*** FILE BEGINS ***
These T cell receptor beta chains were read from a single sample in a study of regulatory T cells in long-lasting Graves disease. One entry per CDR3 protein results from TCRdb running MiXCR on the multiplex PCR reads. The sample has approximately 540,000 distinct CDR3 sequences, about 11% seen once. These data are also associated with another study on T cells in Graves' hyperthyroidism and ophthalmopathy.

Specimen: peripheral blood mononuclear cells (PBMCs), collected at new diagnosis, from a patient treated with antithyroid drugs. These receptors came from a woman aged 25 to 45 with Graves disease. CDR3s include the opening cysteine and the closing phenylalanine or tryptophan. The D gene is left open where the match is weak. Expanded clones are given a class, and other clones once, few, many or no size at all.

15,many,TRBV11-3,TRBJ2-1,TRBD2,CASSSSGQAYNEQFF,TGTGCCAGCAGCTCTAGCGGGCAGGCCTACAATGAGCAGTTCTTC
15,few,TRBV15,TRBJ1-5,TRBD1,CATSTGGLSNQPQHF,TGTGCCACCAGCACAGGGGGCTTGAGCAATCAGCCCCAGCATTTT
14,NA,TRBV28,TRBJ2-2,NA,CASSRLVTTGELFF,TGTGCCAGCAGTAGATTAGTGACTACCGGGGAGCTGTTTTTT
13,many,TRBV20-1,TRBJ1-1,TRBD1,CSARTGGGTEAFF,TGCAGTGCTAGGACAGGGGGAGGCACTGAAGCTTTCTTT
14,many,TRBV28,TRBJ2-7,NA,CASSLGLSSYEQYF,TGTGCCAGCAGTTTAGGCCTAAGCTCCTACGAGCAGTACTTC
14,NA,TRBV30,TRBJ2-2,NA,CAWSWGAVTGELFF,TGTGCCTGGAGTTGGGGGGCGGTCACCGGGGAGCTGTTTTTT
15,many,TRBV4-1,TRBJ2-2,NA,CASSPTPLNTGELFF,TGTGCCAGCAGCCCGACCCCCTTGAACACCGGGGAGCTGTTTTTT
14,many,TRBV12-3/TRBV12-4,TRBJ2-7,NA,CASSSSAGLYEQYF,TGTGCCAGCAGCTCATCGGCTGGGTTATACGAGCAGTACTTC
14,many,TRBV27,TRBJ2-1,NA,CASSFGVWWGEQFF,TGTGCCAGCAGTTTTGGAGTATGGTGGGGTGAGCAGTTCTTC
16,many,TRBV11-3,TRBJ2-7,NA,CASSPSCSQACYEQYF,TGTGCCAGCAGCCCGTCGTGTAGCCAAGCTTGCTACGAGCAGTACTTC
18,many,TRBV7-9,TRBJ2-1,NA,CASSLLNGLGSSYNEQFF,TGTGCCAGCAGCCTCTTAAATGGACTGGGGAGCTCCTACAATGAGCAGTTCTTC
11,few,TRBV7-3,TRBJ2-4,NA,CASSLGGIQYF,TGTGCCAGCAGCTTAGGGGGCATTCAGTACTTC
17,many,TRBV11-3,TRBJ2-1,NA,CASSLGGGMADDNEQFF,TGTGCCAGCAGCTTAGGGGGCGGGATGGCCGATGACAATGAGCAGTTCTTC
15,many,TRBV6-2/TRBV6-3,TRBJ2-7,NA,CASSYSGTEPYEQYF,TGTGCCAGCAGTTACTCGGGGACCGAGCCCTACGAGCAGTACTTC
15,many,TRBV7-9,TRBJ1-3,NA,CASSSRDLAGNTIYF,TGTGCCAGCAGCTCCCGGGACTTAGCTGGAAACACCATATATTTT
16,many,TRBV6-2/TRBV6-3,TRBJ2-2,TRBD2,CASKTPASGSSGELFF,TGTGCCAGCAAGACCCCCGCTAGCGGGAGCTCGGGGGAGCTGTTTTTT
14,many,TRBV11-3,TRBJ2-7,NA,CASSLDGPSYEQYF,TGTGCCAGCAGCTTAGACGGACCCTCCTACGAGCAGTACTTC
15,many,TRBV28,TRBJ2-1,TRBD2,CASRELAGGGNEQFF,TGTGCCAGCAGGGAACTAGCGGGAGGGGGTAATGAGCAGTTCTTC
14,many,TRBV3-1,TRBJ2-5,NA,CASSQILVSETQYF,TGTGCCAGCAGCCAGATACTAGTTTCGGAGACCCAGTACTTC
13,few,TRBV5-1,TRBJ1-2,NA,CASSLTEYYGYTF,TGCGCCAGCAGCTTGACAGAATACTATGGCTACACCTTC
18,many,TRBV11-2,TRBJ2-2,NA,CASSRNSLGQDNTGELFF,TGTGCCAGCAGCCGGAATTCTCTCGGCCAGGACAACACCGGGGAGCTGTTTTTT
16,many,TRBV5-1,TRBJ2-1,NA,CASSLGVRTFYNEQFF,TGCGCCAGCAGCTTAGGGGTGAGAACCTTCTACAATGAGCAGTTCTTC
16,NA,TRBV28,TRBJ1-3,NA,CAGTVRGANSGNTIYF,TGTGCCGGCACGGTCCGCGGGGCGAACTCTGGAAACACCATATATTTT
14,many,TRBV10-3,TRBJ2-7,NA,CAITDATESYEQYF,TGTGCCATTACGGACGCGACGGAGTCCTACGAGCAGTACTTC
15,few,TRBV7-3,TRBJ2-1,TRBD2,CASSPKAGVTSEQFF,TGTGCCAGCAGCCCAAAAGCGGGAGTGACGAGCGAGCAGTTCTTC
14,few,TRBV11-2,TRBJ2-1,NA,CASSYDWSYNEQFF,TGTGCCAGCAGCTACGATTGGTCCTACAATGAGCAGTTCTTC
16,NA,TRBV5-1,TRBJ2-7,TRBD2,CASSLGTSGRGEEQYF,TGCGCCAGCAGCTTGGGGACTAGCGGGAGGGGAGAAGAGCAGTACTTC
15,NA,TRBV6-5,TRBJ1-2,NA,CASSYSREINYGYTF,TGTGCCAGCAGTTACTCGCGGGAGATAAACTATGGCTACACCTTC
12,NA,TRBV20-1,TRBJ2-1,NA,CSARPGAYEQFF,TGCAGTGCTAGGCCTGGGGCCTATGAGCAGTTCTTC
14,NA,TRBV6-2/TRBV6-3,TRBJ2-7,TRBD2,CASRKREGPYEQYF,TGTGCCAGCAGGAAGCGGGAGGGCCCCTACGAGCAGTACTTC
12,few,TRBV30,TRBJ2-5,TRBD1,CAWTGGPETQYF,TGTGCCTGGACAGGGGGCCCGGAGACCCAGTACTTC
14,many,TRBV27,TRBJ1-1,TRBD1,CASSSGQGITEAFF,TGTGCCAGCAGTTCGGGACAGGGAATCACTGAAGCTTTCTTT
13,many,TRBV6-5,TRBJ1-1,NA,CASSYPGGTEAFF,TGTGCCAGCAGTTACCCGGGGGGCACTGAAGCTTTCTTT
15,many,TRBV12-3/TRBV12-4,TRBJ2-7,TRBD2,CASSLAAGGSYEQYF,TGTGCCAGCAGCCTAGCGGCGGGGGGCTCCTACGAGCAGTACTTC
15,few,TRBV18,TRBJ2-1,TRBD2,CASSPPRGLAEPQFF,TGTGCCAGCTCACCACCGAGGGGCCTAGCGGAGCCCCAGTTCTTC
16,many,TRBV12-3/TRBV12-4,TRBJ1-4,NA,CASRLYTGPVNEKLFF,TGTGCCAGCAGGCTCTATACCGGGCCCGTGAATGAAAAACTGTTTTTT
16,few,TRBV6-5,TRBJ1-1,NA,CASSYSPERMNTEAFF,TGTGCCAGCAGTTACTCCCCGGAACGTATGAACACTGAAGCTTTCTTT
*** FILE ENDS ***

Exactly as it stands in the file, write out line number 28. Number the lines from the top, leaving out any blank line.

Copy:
14,few,TRBV11-2,TRBJ2-1,NA,CASSYDWSYNEQFF,TGTGCCAGCAGCTACGATTGGTCCTACAATGAGCAGTTCTTC